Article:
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  • Another view on why Brexit happened, and why central banks should be blamed

Another view on why Brexit happened, and why central banks should be blamed

13 September 2016

Dawie Roodt, Chief Economist |
Charl Celliers, Managing Partner |

It came and went, the UK is on its way out of the European Union (EU), or maybe not, or maybe only later, or maybe only gradually or kind of. What form Brexit eventually will take on is less important than the underlying reasons supporting such an obviously irresponsible decision. Why would any country decide to leave a union when other countries are queuing to join the EU?

And this is probably not the end of the political re-alignment taking place in Europe, and in many other places in the world. Chances are that the Scots will decide to exit the UK, and the Northern-Irish may also decide to leave the UK and join Ireland. Brexit may be the last chapter of the greatest empire the world has seen, from a small insignificant island called England, to the great British empire, all the way back to a small island called England.

But there is more. What about the Catalans, will they opt for independence from Spain, or the Basques or northern Italy? What if the Netherlands or France also vote to exit the EU? Geert Wilders and Marine le Pen both threatened exactly that if they should come to power!

The political re-alignment is everywhere. The Philippines voted for a foul mouthed radical, Rodrigo Duterte, as president – the Philippine version of Donald trump. Talking of Trump, isn’t Trump perhaps the American version of Putin, just without the muscles? And how on earth is it possible that Bernie Saunders, a socialist, made it that far in the American precedential race? America, capitalist’s hinterland!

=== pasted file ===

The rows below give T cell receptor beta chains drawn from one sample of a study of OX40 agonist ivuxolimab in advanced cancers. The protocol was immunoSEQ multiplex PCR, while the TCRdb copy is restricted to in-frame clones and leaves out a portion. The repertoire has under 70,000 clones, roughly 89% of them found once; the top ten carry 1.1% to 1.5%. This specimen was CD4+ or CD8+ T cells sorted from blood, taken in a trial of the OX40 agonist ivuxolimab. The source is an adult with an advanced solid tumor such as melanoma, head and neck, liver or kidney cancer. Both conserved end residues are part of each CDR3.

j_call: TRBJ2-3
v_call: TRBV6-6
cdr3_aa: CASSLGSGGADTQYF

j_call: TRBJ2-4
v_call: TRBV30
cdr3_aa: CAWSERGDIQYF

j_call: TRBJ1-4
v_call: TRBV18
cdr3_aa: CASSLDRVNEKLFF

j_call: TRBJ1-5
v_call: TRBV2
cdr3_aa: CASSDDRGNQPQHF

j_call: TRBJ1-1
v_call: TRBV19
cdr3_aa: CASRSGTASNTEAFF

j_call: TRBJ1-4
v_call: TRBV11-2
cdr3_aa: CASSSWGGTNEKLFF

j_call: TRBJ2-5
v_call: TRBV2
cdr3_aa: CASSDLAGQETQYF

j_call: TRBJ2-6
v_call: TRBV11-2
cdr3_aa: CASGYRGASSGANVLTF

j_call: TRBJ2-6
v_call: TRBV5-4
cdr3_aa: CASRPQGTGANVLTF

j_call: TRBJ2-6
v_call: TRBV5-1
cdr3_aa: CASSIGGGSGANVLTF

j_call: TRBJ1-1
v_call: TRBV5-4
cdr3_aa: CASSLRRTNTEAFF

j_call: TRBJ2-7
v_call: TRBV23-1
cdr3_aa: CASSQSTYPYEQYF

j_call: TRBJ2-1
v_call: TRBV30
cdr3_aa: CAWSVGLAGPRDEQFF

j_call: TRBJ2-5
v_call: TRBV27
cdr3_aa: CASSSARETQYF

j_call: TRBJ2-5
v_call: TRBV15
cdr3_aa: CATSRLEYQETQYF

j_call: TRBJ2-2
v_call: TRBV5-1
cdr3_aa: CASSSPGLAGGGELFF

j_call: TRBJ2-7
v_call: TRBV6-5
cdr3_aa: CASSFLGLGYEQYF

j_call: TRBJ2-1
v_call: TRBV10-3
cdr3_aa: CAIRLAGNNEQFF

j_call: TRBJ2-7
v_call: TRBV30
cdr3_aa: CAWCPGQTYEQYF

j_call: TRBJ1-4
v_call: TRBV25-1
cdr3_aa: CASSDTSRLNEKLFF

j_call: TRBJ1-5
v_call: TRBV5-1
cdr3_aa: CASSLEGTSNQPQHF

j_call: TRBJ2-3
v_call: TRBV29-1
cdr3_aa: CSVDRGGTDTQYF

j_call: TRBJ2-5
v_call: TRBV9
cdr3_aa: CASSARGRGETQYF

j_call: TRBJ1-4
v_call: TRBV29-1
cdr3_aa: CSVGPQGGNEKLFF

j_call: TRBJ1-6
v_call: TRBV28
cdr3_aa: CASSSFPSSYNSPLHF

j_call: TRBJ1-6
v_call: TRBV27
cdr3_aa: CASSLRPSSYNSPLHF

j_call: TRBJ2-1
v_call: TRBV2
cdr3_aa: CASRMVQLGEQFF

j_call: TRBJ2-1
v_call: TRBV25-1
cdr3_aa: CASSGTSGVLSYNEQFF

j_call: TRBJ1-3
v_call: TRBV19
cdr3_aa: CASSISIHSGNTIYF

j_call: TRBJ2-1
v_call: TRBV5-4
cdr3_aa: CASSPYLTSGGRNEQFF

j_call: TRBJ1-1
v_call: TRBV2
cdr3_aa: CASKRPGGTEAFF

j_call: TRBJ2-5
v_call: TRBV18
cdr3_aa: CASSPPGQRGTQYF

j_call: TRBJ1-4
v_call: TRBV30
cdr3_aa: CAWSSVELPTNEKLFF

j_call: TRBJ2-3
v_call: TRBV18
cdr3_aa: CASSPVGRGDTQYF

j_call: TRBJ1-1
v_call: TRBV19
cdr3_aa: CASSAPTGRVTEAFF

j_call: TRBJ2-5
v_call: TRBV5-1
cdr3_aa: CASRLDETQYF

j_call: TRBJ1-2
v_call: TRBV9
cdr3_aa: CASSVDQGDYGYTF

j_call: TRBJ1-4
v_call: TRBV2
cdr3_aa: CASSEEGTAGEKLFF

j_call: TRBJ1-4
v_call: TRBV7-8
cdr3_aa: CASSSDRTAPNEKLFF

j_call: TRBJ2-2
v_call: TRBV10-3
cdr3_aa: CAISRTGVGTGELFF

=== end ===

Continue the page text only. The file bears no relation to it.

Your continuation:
Perhaps it is because the natives are restless. They are restless because the establishment has forgotten them. Trump is popular because he is anti- establishment. The mid-low classes, especially whites, support him because they lost their jobs to the Chinese, or to robots, or to weak growth. The same is happening to the Europeans. They were promised that bigger is better in the EU, they were promised peace and prosperity, they were promised freedom.

What they got was mass immigration, weak growth, unemployment, austerity, and, especially for the Brits, a political elite in a far off city called Brussels prescribing to them and threatening their sovereignty.

I think one day we will stand back and look at the past thirty years and ask ourselves, why haven’t we seen it?

The Chinese economic miracle drove commodity prices to dizzy heights as it sucked in all the commodities emerging countries could dig out of the ground. But they also sucked in jobs, away from the mid-lower classes of the West. But it was fine, initially, because property bubbles kept the West happy and kept demand strong for Chinese exports.

Until the financial crisis when the property bubble burst and left the West with a major debt overhang and weak economies. Fiscal authorities reacted by spending and borrowing like there is no tomorrow, yet economies remained fragile.